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Whole school approaches to tackling gang violence

A teenage boy and a teenage girl stand in a graffiti-covered underpass. He shows her something on his phone.

The Dawes Unit was a specialist unit within Catch22 that addressed the harms caused by gangs and youth violence, bringing together research, policy and practice. The service produced a range of research, which addresses the problems caused by gangs and explores how best to prevent gang involvement and support those looking to exit. This publication is part of that output.

Currently most gang prevention and intervention work in schools is focused on short term group work programmes, with less attention paid to the wider school environment. However, research suggests that creating a positive ‘school climate’ and nurturing young people’s sense of attachment and commitment to school can also have a powerful effect in protecting against gang involvement.

This paper argues that more attention should be paid to the role of school ‘climate’ and ‘connectedness’ in reducing the risks of gang involvement.

Spiritual, moral, social and cultural (SMSC) development as defined by Ofsted is closely related to school ‘climate’ and to young people’s sense of school ‘connectedness.’ Schools rated strongly on this aspect are therefore a useful place to look for examples of effective whole school approaches to prevent young people’s gang involvement. The paper concludes by taking one such school as a case study.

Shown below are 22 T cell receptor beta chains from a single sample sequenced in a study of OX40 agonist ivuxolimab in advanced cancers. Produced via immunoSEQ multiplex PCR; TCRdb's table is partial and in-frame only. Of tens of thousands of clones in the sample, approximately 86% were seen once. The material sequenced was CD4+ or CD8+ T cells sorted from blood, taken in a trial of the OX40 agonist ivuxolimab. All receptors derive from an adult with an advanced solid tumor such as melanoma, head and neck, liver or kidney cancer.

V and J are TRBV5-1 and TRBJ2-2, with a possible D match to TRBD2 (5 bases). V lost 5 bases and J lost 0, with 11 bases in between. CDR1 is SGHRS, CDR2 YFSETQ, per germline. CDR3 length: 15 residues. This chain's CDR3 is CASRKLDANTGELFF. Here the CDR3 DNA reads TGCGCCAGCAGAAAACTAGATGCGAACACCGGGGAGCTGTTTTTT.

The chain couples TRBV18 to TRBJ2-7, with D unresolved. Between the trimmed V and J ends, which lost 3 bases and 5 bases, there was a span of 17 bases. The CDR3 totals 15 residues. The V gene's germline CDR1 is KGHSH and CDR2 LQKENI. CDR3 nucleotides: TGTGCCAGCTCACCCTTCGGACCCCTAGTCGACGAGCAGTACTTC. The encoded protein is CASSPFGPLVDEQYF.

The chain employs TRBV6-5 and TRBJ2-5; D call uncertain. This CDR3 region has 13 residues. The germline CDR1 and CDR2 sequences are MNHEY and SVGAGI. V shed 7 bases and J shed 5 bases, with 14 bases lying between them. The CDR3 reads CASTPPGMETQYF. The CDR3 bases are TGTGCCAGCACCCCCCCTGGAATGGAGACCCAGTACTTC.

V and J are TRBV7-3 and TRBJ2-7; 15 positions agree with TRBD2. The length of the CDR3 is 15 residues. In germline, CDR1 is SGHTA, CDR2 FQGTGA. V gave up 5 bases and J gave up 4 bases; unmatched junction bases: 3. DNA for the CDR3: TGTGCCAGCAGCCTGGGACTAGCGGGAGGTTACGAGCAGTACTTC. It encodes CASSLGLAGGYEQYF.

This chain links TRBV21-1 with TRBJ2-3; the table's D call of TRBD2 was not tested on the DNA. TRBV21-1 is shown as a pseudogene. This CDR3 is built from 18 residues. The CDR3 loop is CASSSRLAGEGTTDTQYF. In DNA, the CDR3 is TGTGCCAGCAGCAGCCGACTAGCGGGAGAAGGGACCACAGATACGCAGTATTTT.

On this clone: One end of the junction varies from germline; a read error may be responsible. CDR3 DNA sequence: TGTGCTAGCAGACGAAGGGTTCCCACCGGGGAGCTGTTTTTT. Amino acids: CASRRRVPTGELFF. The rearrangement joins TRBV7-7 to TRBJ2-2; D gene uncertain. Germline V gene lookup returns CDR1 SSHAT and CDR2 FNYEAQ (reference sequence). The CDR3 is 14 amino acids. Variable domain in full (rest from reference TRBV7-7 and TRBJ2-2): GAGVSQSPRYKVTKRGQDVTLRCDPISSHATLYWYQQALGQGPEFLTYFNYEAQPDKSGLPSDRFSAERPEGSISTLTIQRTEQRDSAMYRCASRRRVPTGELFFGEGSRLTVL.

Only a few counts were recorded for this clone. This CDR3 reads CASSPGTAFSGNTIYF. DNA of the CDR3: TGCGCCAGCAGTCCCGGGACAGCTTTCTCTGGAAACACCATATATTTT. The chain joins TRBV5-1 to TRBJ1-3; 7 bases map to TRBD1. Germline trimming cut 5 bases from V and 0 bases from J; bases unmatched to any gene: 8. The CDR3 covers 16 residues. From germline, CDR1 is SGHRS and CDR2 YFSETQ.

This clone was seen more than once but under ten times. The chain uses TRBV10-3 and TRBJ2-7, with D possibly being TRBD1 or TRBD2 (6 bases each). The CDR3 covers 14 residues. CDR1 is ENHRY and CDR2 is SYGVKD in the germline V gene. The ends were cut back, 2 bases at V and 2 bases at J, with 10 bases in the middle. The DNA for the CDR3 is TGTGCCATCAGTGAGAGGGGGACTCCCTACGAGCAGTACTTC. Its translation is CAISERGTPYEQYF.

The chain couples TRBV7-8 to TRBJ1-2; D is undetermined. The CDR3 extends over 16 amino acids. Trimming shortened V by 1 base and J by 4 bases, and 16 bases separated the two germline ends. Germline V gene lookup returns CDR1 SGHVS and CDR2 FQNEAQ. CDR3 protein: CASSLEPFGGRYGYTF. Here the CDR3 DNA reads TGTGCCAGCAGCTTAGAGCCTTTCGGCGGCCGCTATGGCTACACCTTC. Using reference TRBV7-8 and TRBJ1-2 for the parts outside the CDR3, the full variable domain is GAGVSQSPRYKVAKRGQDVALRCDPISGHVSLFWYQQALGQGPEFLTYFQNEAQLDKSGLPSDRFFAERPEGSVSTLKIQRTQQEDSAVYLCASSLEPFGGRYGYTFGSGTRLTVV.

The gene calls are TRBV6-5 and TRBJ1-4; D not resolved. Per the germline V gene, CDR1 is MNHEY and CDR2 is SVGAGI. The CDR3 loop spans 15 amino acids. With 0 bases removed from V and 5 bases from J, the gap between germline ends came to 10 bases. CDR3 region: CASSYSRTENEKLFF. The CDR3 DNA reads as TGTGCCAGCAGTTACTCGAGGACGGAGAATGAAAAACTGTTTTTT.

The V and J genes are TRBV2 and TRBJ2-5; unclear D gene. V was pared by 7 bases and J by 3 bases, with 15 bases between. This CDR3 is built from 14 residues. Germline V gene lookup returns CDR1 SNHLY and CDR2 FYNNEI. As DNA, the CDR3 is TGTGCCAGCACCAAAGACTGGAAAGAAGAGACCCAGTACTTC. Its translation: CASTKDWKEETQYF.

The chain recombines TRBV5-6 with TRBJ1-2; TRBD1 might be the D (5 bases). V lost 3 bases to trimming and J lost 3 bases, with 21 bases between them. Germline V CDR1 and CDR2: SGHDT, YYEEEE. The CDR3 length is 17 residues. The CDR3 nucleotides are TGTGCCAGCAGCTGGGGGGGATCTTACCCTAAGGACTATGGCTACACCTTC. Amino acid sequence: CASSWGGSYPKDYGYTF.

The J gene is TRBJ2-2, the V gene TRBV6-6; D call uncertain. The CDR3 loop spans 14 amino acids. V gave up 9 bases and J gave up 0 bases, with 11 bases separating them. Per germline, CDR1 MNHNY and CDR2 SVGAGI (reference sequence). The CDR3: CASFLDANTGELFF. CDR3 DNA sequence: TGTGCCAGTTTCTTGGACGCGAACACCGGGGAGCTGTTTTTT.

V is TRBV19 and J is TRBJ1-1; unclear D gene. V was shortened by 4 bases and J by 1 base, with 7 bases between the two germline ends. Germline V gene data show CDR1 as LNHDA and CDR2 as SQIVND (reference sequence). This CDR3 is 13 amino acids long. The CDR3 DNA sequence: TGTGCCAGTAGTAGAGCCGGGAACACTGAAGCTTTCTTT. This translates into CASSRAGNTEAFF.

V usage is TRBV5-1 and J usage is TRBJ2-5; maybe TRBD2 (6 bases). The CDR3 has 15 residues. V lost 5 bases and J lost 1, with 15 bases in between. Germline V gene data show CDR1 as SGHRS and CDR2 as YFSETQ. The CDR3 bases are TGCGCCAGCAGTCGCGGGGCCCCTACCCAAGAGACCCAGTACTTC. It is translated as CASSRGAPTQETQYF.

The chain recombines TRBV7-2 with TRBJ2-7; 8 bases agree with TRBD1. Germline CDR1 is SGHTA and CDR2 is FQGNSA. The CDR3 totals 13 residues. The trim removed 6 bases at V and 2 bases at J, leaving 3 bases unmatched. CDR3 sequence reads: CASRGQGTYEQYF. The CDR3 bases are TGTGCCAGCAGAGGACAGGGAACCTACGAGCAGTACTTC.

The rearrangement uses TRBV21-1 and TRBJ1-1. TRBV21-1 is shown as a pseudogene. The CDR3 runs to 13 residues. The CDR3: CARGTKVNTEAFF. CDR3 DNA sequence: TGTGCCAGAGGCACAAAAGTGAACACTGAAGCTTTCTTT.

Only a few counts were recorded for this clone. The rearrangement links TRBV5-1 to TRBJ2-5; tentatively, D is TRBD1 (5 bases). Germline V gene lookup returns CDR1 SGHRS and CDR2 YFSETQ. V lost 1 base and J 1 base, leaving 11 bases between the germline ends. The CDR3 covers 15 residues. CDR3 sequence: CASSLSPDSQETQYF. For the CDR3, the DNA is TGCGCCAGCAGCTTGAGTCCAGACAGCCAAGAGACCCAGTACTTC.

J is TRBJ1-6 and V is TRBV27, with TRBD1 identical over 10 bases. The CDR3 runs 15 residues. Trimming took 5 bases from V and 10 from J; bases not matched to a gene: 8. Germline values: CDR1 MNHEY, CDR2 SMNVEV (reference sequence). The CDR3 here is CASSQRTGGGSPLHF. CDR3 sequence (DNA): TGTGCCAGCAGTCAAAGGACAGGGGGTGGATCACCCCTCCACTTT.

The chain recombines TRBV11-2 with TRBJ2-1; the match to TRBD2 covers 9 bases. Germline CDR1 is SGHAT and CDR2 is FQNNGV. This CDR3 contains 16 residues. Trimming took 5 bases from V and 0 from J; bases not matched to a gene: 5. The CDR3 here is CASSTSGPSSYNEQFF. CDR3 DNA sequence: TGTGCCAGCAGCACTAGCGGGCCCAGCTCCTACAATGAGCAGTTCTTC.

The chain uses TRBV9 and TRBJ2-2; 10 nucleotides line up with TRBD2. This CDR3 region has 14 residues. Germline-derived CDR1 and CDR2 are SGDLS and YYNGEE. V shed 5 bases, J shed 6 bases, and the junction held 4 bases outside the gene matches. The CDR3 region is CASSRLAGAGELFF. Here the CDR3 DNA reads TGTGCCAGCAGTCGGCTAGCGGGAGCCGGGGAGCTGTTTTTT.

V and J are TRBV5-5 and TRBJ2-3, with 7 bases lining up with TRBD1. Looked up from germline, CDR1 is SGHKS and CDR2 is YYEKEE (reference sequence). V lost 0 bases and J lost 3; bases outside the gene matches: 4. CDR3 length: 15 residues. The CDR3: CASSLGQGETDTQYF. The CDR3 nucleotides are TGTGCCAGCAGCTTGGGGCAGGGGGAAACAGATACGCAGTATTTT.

Among their distinguishing features, schools taking a whole school approach that addresses school climate and connectedness are likely to be marked by:

  • strong relationships: every student feels close to at least one supportive adult at school, whether a teacher, mentor, nurse or other member of staff. In a mainstream environment, relationships are fostered through strong pastoral care systems often with non-teaching pastoral care staff. Approaches are in place that foster good relationships between pupils inside and outside the classroom
  • concern for pupils’ physical and emotional safety, both in and out of school: alongside strong pastoral care systems, this is likely to involve working with the police, youth offending teams, voluntary sector organisations and other statutory partners to manage information effectively. School staff will also be trained to recognise the signs and risk factors for gang involvement
  • transparent disciplinary systems: rules are clear, seen as fair, and consistently applied
  • a supportive learning environment: a range of approaches is used to respond to individual needs, with encouragement given to co-operative learning and an emphasis on improving learning outcomes for all students
  • effective staff support: investment in on-going skills development and provision of support will contribute to staff feeling valued, build up staff resilience and help maintain stability, in turn assisting staff to create a protective environment for students.